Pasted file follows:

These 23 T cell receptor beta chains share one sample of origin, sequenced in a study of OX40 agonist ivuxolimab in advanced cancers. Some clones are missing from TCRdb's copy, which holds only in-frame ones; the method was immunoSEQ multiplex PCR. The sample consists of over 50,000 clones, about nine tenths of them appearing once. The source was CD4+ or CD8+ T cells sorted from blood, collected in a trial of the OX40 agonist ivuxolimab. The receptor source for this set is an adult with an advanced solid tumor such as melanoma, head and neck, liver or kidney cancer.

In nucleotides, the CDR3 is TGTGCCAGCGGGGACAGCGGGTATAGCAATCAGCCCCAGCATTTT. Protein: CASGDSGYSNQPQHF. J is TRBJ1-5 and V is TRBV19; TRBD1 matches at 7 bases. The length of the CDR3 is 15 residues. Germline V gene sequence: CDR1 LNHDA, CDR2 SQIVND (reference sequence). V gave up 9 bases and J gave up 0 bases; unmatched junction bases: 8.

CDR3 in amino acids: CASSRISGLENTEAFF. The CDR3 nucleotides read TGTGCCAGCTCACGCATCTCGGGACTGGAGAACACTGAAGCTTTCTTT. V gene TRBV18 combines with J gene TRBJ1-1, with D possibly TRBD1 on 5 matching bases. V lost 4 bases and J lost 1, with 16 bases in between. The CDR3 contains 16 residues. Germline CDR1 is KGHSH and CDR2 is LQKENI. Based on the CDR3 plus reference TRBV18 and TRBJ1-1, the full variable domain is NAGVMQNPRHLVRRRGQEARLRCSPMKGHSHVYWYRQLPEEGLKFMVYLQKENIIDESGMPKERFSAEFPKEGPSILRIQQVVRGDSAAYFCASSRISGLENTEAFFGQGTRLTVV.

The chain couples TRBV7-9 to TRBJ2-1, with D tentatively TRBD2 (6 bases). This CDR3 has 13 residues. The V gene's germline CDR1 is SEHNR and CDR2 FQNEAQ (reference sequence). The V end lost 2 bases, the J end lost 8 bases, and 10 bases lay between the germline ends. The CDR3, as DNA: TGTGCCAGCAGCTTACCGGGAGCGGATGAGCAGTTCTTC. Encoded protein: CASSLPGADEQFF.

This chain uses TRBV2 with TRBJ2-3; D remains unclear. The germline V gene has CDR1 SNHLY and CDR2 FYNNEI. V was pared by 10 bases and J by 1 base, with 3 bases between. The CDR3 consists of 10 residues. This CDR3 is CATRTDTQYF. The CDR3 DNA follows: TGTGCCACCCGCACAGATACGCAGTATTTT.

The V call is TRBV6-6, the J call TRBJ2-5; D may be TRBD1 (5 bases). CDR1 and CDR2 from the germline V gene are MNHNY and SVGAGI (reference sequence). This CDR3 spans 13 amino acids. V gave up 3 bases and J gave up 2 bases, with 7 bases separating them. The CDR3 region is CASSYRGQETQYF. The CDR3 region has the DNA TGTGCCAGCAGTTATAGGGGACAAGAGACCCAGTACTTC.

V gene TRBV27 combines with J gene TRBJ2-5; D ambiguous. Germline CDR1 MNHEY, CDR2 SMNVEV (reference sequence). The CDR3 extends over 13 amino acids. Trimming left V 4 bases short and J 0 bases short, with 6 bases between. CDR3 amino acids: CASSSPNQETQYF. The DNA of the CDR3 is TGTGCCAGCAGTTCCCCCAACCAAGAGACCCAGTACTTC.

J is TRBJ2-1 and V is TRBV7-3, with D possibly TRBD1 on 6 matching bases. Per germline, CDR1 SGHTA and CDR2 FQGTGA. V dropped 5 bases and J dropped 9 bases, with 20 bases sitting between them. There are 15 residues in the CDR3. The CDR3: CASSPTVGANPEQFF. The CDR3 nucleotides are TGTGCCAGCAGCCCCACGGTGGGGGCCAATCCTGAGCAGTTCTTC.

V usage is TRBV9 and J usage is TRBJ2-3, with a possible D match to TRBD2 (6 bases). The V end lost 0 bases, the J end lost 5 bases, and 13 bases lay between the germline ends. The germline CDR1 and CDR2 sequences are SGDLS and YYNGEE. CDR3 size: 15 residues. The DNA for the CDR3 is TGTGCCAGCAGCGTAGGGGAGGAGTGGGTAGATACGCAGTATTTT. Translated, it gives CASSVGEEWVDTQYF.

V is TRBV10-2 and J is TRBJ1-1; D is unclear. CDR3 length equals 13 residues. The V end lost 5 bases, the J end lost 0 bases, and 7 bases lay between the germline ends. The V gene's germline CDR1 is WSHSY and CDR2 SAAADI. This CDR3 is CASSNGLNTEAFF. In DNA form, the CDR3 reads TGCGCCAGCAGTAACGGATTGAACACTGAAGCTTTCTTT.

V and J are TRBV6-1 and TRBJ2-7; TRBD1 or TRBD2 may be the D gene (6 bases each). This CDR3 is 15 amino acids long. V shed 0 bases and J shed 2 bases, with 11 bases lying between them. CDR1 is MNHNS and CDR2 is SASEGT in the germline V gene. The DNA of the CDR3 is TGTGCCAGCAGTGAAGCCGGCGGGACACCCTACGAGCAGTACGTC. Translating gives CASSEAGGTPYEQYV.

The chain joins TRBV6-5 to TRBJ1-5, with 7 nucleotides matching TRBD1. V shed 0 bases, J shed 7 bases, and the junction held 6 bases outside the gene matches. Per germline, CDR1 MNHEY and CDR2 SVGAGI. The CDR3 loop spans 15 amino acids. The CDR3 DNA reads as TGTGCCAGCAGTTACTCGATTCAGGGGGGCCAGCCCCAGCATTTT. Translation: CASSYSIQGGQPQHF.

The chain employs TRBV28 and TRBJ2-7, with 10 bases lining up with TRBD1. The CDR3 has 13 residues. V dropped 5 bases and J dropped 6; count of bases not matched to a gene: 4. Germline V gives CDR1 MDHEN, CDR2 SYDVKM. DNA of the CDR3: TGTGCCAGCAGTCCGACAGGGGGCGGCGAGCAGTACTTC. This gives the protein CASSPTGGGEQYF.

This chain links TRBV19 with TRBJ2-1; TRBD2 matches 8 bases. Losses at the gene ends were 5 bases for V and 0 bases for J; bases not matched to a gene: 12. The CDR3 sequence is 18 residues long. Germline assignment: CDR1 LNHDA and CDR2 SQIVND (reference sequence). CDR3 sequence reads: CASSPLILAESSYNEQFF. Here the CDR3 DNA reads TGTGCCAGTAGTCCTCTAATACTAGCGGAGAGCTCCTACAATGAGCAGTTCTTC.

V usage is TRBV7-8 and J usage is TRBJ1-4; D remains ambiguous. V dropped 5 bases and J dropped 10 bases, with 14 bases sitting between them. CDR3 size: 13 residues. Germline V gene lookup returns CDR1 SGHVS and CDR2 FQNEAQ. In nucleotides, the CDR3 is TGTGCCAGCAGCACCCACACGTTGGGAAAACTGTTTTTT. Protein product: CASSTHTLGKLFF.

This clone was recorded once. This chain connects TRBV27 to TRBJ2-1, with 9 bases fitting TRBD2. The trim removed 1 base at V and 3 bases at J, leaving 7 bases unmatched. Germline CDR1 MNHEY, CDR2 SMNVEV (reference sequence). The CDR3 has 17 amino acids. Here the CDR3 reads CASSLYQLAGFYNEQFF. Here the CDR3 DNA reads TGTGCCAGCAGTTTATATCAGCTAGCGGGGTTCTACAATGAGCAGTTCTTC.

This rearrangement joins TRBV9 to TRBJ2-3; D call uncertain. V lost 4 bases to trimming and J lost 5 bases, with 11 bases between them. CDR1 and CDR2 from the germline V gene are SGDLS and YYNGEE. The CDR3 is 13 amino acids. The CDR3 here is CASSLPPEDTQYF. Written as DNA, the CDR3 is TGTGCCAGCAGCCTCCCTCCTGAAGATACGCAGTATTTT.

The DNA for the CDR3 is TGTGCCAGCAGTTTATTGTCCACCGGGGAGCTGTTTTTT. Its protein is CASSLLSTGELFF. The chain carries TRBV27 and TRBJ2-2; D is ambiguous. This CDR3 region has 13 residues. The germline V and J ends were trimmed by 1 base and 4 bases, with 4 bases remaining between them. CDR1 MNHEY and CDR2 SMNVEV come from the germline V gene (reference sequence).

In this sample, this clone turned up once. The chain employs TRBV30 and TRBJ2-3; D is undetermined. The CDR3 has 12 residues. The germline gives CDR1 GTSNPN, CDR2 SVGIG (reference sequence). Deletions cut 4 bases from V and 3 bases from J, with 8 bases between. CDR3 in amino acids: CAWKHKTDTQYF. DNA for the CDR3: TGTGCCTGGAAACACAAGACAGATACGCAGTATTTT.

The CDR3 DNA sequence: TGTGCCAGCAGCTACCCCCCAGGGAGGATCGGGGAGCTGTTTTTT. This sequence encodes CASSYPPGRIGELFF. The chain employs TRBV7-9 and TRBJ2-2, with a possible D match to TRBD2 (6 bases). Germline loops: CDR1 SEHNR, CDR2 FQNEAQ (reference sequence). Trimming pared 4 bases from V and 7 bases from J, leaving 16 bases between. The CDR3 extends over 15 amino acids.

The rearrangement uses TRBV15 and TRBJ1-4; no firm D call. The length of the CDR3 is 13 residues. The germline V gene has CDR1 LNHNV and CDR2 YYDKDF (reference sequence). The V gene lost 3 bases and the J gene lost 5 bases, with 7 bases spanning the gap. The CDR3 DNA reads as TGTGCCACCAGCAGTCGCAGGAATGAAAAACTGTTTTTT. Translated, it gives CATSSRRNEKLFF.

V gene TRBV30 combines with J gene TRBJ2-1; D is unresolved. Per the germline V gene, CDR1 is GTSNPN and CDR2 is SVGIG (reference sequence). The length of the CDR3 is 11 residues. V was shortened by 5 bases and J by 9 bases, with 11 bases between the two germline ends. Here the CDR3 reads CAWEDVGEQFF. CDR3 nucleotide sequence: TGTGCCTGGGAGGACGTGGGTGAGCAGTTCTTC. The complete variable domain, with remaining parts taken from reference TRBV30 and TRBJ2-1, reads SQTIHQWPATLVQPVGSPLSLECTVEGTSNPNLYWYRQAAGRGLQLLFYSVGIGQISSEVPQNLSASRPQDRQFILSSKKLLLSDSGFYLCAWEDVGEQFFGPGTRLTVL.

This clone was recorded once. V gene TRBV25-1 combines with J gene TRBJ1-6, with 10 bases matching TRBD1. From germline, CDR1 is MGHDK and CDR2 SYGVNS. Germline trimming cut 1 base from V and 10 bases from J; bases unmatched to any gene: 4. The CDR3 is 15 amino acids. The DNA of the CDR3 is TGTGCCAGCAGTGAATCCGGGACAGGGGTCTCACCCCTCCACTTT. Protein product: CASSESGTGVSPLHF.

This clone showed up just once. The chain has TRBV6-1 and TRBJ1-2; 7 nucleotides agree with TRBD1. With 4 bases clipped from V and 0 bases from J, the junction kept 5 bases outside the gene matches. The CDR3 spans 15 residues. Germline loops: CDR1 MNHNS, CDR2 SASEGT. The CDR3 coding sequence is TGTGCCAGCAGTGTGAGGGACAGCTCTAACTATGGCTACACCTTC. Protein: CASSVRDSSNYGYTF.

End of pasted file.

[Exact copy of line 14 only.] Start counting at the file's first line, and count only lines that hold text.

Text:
This chain links TRBV19 with TRBJ2-1; TRBD2 matches 8 bases. Losses at the gene ends were 5 bases for V and 0 bases for J; bases not matched to a gene: 12. The CDR3 sequence is 18 residues long. Germline assignment: CDR1 LNHDA and CDR2 SQIVND (reference sequence). CDR3 sequence reads: CASSPLILAESSYNEQFF. Here the CDR3 DNA reads TGTGCCAGTAGTCCTCTAATACTAGCGGAGAGCTCCTACAATGAGCAGTTCTTC.